Travel Log: General Sherman

I stopped in one of the last towns to fill up on gas and get supplies–which consisted mainly of sandwich bread, two cans of tuna, some fruit and peanut butter–before starting into the mountains, into Sequoia National Park, where I’d sleep for two nights.

Desert Town - California - Central Valley - Quinby & Co
Small town in the desert, where I got a quick breakfast.

 

After getting to my campground and setting up my tent, I set out to see General Sherman, the largest tree in the world.  I reached the trailhead and made my way into the grove, warm and stuffed with tourists wandering and laughing and taking pictures. I heard babies and toddlers crying and whining, and kids sprinting up and down the trail playing tag and accidentally photobombing the pictures of strangers. I continued and noticed the larger crowds gathering to snap a picture of something in the distance, still obstructed from my view, but something I knew could only be the General Sherman Tree.

It stood mightily at the center, surrounded by excited onlookers who looked like ants by comparison.  It was crowded with admirers and yet it seemed strangely alone. A silent sage. A wise man who’d seen generations come and go, had witnessed all the great moments of human history from the very spot upon which it stood. I even pictured some legend of the silver screen, growing old though still appearing ageless, encountering a crowd of photographers or tourists taking their picture, but just taking it in stride like a professional. They’re no stranger to the attention, after all.  They’ve seen it all before.

General Sherman Tree - Sequoia National Park - Sequoia - California - National Park - Quinby & Co.
General Sherman Tree, and the ants at its feet; Sequoia National Park, CA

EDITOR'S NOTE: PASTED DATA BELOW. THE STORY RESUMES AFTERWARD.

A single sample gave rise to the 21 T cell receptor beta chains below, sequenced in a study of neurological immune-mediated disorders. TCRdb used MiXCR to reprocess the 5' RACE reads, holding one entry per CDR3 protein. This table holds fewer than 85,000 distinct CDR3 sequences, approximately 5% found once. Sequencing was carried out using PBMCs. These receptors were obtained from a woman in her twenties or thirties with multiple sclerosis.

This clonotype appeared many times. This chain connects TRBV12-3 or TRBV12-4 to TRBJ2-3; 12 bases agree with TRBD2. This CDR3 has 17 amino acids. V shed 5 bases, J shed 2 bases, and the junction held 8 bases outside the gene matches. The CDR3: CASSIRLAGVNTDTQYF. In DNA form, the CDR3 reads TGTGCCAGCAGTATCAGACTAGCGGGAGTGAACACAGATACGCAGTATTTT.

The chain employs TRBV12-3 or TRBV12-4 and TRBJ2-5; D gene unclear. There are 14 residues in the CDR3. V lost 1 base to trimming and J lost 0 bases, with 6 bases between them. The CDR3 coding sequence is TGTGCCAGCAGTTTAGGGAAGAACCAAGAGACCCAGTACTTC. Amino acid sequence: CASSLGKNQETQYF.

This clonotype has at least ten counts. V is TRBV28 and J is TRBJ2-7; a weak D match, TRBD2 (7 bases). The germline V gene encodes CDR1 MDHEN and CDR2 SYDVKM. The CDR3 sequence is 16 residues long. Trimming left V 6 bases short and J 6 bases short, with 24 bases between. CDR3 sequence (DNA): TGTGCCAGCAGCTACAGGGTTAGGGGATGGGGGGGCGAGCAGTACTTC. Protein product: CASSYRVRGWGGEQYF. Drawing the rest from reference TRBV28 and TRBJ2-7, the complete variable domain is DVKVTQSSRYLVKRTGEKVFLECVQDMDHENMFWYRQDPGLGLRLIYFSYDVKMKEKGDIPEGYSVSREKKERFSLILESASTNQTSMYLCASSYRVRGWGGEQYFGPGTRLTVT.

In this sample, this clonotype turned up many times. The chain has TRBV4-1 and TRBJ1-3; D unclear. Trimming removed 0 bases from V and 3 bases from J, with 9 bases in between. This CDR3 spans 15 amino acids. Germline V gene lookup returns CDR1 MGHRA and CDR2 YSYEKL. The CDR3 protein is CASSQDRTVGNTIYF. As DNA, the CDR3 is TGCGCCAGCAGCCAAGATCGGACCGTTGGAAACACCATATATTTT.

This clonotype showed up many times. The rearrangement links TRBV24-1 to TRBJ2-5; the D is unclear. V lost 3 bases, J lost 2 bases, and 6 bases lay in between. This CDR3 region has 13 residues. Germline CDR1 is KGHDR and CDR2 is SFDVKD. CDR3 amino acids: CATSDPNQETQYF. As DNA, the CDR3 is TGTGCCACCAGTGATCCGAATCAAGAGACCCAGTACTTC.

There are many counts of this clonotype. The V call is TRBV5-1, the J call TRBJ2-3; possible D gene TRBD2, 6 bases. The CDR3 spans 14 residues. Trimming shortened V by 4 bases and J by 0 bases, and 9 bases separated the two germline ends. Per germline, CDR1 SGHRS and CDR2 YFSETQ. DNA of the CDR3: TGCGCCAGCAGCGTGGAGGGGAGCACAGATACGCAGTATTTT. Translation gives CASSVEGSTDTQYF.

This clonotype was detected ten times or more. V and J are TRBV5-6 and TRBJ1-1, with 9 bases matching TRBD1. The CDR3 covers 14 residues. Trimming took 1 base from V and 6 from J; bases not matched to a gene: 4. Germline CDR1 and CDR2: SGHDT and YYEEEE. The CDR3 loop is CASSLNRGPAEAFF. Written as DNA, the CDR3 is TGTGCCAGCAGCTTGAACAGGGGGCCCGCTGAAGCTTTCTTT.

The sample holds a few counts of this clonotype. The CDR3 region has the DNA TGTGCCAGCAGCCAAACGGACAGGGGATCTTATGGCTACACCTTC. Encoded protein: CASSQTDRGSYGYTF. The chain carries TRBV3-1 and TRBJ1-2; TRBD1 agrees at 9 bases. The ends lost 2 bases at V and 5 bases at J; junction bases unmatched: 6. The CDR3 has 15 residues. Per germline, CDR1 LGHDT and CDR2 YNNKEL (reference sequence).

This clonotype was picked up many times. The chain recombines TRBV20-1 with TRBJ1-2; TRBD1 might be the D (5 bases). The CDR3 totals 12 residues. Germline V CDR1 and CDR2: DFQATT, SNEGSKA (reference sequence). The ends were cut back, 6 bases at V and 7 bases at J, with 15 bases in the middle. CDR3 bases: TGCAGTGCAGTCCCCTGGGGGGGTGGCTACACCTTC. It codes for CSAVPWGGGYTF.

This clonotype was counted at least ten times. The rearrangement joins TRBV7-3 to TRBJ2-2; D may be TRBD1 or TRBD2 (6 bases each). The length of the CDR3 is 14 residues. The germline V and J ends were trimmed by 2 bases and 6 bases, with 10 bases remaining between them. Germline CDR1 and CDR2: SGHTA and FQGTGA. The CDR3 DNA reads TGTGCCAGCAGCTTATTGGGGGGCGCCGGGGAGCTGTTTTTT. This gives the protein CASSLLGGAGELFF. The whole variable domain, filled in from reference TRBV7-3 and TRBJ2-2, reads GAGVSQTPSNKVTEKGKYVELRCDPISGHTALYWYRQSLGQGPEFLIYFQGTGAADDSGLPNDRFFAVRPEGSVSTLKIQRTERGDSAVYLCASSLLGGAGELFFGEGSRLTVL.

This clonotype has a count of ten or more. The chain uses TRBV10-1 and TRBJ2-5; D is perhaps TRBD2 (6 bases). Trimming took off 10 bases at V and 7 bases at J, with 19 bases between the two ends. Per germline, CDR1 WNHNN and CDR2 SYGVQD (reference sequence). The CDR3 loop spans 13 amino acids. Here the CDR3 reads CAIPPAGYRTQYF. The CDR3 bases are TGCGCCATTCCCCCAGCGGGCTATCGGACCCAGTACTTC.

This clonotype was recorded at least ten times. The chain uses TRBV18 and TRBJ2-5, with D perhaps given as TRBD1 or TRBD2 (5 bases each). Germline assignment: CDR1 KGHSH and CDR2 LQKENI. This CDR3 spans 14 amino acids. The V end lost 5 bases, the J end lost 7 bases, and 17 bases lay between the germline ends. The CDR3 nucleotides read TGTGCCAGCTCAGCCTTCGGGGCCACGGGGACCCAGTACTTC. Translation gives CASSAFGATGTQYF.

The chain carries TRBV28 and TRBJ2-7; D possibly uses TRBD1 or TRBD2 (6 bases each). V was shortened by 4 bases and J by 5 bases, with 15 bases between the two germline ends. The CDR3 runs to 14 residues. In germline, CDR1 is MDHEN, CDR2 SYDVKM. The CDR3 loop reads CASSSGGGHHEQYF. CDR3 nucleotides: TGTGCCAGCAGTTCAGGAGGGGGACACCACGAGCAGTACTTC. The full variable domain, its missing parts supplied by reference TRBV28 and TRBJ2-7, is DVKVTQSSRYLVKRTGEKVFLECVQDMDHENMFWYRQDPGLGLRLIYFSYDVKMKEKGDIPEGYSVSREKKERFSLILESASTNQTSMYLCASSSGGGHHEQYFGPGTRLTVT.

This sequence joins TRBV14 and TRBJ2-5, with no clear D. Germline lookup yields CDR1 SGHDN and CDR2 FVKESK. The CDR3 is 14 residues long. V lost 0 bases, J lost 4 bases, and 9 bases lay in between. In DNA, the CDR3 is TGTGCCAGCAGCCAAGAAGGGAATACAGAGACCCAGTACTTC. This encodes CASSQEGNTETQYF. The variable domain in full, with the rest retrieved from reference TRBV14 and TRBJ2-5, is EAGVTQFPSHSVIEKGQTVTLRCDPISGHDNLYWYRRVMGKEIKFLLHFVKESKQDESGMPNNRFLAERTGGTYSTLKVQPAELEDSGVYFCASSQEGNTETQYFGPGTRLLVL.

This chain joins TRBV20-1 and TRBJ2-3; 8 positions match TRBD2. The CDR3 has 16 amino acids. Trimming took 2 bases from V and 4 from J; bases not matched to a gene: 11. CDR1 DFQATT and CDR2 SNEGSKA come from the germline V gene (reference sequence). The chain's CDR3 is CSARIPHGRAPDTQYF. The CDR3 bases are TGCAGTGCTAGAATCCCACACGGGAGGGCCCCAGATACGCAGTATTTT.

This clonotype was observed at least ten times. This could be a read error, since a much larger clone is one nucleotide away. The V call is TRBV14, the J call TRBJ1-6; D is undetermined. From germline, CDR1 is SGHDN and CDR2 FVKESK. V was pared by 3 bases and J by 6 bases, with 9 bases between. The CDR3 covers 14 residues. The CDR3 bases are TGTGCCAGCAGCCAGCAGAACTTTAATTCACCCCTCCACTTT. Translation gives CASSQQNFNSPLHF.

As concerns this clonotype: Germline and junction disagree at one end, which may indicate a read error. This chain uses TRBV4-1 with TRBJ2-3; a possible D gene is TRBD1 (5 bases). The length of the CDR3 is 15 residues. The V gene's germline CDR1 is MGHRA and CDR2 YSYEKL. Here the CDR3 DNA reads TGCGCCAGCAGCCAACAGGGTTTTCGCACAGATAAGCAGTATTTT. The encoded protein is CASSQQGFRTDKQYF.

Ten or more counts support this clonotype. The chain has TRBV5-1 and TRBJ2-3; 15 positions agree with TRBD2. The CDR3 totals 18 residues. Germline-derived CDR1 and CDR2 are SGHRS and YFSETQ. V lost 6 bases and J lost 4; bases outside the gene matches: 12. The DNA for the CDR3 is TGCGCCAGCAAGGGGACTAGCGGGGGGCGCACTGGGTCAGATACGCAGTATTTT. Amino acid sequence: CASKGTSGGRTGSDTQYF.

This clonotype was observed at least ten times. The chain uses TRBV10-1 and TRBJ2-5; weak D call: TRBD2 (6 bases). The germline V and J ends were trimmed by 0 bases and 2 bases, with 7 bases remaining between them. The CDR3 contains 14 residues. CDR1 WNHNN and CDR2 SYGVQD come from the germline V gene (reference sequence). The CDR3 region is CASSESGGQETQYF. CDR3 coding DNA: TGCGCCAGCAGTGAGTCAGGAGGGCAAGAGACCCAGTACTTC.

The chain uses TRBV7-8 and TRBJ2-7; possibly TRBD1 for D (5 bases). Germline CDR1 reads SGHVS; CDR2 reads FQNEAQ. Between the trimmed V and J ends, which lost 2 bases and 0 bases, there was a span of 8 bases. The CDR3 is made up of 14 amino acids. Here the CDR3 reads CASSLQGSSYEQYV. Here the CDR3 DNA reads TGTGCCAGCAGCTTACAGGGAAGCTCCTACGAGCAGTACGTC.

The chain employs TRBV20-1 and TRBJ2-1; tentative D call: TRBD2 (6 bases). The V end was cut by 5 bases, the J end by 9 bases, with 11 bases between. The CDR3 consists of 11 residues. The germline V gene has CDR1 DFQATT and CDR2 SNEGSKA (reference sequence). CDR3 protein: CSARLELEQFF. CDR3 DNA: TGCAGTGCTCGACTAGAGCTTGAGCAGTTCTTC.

I understood and appreciated the truth that trees, like all other plants on earth, are living breathing organisms. And the more I looked at General Sherman, a tree more than 3,000 years old, the more I appreciated the relevance of these truths which concern all living things on the planet. The more I looked at it, the more I connected with it.

Still I felt like it was looking way past me, somewhere far beyond where I stood; and that despite its age and wisdom and experience far superior to my own, it too was still something of a lost soul searching and still unsatisfied with everything it had so far understood its purpose to be on this earth. It was the king of these mountains, but it was still subservient to a higher order it didn’t fully understand.

A soft rain fell, more like a mist than a rain. It probably only lasted a minute, but it seemed longer, as if the rain had slowed down time. In that moment the surrounding tourists vanished from sight and left the two of us alone, facing eachother.

The rays of the sun beamed in through the forest, shining down on us both, revealing the tree in all its eternal youth and ancient power, as the reclusive angel, having kept its vigil for centuries way up here in this shadowy grove, high up in the mountains.

We were pilgrims, old and young. Angel and man. Man and angel. Guardian angel, maybe. Brothers.  In that moment, we were no longer separate from each other.  We never had been.  There I stood, once again remembering something I seemed to know long ago.